I hope UGA has an all you can eat training table, cause if I get stuck behind Ben and Sam there won't be anything left. #LetTheBigDawgsEat— Jacob Eason™ (@skinnyqb10) January 26, 2015
The 'Dawgs picked up a (literally) huge commitment on Sunday with the pledge of New Jersey offensive tackle Sam Madden. The four star standout had been committed to Wisconsin until, as his father put it, the Badgers' staff lied to the family about Madden's prospects fro admission in Madison.
Prior to selecting the Badgers (and eventually the Bulldogs), Madden had a solid list of suitors. Schools which had offered him included Florida, South Carolina, Nebraska, Iowa, Arizona State, Miami, and Virginia Tech and West Virginia. In short, Madden is that rare player with offers from at least one school in every one of the Power 5 conferences.
And with good reason. There are very few people walking around with the size required to play left tackle for a big time college football program. Sam Madden is one of them. Take a look at his junior highlights below.
Let's start with the good. Kid is huge. Madden is currently listed at 6'7 and 345 pounds. In a way it's difficult to evaluate him because he's just such an elephant knocking over ant hills in this film. As Bear Bryant once noted about a pesky Auburn team built on speed, and his plans for stopping it with power football, "Quick guys get tired. Big guys don't shrink." Madden is the sort of big guy who's tough to push backward and takes three days to run around.
There is such a thing as too much of a good thing, though. I wouldn't mind seeing him commit to the weight room and training table so he could play in the 330 pound range. I haven't seen Madden in person yet, but on film and in pictures he looks like a kid who really likes to eat, a little soggy around the middle. He also doesn't have the ideal body type to add good weight, with (relatively) narrow shoulders, and an average lower body build. Madden can't help his genetics, but how he contends with the proximity of Krispy Kreme doughnuts to campus will have something to do with how successful he is in college.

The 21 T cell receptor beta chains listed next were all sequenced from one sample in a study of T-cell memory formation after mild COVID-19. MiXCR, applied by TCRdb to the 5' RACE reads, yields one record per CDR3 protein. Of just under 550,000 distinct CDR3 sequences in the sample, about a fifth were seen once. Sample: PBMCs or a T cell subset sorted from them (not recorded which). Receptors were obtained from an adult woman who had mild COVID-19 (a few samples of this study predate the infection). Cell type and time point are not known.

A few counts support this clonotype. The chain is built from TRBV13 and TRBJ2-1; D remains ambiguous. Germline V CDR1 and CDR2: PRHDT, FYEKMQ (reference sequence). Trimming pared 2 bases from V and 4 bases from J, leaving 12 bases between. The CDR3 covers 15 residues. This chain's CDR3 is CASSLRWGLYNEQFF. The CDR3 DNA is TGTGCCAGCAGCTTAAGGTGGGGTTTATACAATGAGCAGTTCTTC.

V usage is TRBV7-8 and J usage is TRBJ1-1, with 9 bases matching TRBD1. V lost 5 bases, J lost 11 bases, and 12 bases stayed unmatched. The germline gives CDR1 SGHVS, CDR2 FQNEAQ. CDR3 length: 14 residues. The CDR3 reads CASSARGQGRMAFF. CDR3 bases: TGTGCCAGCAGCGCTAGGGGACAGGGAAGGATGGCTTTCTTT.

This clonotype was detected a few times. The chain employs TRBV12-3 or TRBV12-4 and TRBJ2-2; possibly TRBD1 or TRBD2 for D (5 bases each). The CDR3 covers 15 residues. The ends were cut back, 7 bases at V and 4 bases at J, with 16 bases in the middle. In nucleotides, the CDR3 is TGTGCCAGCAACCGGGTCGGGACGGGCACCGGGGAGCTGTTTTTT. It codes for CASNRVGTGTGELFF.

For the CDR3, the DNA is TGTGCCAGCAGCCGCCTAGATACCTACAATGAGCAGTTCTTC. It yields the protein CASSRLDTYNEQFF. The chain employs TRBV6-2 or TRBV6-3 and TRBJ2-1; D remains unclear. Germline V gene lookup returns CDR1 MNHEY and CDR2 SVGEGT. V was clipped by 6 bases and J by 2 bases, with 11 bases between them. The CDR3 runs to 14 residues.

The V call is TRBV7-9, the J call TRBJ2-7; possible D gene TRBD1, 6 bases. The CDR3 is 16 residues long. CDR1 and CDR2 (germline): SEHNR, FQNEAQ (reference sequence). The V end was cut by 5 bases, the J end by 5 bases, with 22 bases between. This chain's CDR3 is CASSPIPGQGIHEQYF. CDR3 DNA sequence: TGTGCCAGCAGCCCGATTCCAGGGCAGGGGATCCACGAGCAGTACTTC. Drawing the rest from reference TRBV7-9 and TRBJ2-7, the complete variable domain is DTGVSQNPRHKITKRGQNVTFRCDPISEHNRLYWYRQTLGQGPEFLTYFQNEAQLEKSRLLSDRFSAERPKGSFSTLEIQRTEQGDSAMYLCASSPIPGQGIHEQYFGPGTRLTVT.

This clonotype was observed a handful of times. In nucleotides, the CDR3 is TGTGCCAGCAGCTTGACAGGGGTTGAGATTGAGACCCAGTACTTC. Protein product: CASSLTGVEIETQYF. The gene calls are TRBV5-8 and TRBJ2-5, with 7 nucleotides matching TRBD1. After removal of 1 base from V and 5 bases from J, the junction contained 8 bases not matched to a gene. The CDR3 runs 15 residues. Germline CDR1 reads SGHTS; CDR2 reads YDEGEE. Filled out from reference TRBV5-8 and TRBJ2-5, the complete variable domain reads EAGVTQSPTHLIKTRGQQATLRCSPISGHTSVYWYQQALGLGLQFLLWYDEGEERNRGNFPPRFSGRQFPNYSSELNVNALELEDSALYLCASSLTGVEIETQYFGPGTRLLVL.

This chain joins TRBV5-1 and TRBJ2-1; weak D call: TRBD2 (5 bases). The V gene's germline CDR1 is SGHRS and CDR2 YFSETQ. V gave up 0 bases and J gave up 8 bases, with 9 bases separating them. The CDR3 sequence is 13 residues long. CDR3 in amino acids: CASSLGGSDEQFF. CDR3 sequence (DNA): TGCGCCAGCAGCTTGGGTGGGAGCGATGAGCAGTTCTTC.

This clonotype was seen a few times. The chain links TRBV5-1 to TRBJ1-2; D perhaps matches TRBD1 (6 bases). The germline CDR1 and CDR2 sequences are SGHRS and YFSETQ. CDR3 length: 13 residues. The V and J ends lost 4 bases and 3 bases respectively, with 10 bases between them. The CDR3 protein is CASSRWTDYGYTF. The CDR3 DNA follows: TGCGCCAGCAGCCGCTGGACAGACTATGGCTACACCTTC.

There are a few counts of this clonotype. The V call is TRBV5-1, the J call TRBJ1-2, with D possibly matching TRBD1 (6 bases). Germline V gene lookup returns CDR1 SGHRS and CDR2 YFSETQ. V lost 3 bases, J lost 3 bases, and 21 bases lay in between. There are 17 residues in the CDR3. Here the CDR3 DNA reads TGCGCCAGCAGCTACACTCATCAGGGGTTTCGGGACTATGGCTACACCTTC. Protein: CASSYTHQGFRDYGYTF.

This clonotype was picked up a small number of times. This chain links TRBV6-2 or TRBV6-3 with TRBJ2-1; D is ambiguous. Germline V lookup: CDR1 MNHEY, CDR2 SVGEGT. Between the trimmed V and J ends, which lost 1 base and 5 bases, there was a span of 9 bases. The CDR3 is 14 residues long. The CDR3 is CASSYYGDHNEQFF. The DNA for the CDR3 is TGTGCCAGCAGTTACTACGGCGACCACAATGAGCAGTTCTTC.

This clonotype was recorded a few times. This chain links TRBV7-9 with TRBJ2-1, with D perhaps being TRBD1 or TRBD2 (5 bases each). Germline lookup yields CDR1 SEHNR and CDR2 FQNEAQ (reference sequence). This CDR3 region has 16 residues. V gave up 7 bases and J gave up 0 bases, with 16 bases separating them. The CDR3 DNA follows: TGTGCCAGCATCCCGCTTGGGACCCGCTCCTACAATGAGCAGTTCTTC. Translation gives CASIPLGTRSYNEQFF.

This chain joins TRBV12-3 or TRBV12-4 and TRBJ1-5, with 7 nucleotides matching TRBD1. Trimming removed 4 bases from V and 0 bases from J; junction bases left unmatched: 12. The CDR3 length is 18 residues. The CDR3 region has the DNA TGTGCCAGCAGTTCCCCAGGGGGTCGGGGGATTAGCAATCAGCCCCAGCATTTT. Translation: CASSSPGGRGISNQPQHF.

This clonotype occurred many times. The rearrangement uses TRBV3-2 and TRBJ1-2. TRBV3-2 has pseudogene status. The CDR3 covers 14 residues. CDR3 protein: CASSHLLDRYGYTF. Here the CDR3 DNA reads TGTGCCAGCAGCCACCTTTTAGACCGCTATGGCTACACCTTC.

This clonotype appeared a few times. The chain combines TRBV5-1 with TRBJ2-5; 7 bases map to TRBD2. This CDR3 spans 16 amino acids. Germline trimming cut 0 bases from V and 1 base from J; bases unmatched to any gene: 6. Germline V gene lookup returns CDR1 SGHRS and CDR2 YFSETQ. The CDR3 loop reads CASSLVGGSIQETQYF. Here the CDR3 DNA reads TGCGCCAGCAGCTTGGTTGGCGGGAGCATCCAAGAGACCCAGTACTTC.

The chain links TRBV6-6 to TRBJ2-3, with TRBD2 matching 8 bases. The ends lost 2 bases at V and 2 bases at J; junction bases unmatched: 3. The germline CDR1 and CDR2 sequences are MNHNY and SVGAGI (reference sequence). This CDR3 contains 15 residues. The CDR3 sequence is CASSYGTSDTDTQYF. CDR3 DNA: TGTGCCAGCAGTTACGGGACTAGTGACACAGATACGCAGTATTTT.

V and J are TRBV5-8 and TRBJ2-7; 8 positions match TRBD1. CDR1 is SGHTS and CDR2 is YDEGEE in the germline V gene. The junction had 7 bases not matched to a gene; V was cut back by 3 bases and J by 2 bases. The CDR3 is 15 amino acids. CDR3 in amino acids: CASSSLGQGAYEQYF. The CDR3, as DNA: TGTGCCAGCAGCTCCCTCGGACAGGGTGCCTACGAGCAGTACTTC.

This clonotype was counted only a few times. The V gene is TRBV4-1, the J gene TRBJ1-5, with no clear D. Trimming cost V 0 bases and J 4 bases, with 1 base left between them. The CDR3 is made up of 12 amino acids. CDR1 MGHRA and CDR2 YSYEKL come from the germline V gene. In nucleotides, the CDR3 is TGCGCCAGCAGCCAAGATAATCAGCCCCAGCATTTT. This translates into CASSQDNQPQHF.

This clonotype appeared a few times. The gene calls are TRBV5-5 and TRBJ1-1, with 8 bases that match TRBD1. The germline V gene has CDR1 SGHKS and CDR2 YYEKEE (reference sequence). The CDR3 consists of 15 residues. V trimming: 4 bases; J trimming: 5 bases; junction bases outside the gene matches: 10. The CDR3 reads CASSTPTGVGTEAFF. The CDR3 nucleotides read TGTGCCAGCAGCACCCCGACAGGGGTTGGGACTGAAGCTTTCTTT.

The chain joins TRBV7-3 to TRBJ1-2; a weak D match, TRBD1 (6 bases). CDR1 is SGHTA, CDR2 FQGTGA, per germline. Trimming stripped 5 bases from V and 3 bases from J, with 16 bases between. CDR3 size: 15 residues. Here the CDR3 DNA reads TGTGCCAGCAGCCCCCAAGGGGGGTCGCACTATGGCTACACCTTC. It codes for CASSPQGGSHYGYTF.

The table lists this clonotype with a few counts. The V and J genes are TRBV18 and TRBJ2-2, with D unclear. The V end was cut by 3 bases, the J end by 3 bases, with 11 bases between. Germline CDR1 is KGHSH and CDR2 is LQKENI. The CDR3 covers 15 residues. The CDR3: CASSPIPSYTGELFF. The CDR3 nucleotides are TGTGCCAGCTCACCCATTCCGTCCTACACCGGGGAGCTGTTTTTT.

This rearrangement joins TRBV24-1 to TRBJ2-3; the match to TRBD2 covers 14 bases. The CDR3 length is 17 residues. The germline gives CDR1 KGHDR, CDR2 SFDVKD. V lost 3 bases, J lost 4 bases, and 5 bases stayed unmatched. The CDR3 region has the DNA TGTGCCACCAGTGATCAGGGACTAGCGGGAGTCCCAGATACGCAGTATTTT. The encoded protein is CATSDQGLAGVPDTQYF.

His height is also a little bit of an issue, as he struggles at times to play with a low pad level. That's not a problem with 190 pound high schoolers who he simply engulfs. With guys like Trenton Thompson, defensive linemen who can get into his pads and play with good leverage, it could become a real problem. There are also some stance issues here and there throughout the film. Because this isn't an every play issue, I tend to chalk it up to conditioning. A lot of linemen get lazy in their stances as they get more winded, and this impression is bolstered by the fact that Madden's sloppy stance plays are also usually the plays on which he doesn't move his feet particularly well.
Madden looks like a tackle to me, especially given his height. I'm not 100% certain that he has the footwork required to play left tackle, but again, if he develops the right way physically, the blind side spot is a possibility. Either way I wouldn't expect to see him on the field in 2015. Georgia returns both starting tackles John Theus and Kolton Houston, plus promising underclassmen Dyshon Sims and Kendall Baker. But Madden has the kind of size you can't teach, and shows just enough flashes on the above film to make you think he could be something special. Until later . . .